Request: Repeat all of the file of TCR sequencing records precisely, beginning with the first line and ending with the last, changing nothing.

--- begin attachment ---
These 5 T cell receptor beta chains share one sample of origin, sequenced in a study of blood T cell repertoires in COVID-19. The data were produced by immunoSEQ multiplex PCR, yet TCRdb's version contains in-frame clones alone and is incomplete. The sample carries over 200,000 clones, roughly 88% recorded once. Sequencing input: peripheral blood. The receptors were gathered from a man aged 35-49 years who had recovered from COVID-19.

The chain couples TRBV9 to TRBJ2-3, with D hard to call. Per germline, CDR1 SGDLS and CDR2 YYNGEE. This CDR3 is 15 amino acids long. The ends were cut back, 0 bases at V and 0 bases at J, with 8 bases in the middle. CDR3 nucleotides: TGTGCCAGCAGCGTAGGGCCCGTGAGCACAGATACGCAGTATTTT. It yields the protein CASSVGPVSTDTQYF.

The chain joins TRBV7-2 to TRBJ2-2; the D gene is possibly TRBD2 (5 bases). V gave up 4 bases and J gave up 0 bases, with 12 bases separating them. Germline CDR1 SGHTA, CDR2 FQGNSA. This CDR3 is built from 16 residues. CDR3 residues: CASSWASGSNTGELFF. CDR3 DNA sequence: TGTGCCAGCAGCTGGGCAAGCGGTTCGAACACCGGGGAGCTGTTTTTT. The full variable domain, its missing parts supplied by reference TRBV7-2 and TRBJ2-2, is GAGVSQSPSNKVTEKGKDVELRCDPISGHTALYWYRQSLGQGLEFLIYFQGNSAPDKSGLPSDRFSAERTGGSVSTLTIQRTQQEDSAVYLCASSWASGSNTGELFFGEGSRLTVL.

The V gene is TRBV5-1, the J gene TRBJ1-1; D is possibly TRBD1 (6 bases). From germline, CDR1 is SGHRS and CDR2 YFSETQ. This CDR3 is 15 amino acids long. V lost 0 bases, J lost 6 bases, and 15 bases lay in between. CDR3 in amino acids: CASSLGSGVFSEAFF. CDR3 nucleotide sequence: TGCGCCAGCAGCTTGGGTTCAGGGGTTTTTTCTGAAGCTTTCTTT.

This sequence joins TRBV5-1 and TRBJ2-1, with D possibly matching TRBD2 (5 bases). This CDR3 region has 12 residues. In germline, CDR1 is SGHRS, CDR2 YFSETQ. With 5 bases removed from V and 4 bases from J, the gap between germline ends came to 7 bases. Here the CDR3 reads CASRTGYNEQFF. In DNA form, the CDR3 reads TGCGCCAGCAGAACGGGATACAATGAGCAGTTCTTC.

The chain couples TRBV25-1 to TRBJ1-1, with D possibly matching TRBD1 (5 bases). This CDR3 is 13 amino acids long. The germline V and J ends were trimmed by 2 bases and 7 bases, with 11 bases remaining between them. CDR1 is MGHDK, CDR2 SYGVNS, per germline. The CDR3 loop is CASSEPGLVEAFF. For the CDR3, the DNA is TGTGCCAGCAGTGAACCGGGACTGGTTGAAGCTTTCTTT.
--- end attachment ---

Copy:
These 5 T cell receptor beta chains share one sample of origin, sequenced in a study of blood T cell repertoires in COVID-19. The data were produced by immunoSEQ multiplex PCR, yet TCRdb's version contains in-frame clones alone and is incomplete. The sample carries over 200,000 clones, roughly 88% recorded once. Sequencing input: peripheral blood. The receptors were gathered from a man aged 35-49 years who had recovered from COVID-19.

The chain couples TRBV9 to TRBJ2-3, with D hard to call. Per germline, CDR1 SGDLS and CDR2 YYNGEE. This CDR3 is 15 amino acids long. The ends were cut back, 0 bases at V and 0 bases at J, with 8 bases in the middle. CDR3 nucleotides: TGTGCCAGCAGCGTAGGGCCCGTGAGCACAGATACGCAGTATTTT. It yields the protein CASSVGPVSTDTQYF.

The chain joins TRBV7-2 to TRBJ2-2; the D gene is possibly TRBD2 (5 bases). V gave up 4 bases and J gave up 0 bases, with 12 bases separating them. Germline CDR1 SGHTA, CDR2 FQGNSA. This CDR3 is built from 16 residues. CDR3 residues: CASSWASGSNTGELFF. CDR3 DNA sequence: TGTGCCAGCAGCTGGGCAAGCGGTTCGAACACCGGGGAGCTGTTTTTT. The full variable domain, its missing parts supplied by reference TRBV7-2 and TRBJ2-2, is GAGVSQSPSNKVTEKGKDVELRCDPISGHTALYWYRQSLGQGLEFLIYFQGNSAPDKSGLPSDRFSAERTGGSVSTLTIQRTQQEDSAVYLCASSWASGSNTGELFFGEGSRLTVL.

The V gene is TRBV5-1, the J gene TRBJ1-1; D is possibly TRBD1 (6 bases). From germline, CDR1 is SGHRS and CDR2 YFSETQ. This CDR3 is 15 amino acids long. V lost 0 bases, J lost 6 bases, and 15 bases lay in between. CDR3 in amino acids: CASSLGSGVFSEAFF. CDR3 nucleotide sequence: TGCGCCAGCAGCTTGGGTTCAGGGGTTTTTTCTGAAGCTTTCTTT.

This sequence joins TRBV5-1 and TRBJ2-1, with D possibly matching TRBD2 (5 bases). This CDR3 region has 12 residues. In germline, CDR1 is SGHRS, CDR2 YFSETQ. With 5 bases removed from V and 4 bases from J, the gap between germline ends came to 7 bases. Here the CDR3 reads CASRTGYNEQFF. In DNA form, the CDR3 reads TGCGCCAGCAGAACGGGATACAATGAGCAGTTCTTC.

The chain couples TRBV25-1 to TRBJ1-1, with D possibly matching TRBD1 (5 bases). This CDR3 is 13 amino acids long. The germline V and J ends were trimmed by 2 bases and 7 bases, with 11 bases remaining between them. CDR1 is MGHDK, CDR2 SYGVNS, per germline. The CDR3 loop is CASSEPGLVEAFF. For the CDR3, the DNA is TGTGCCAGCAGTGAACCGGGACTGGTTGAAGCTTTCTTT.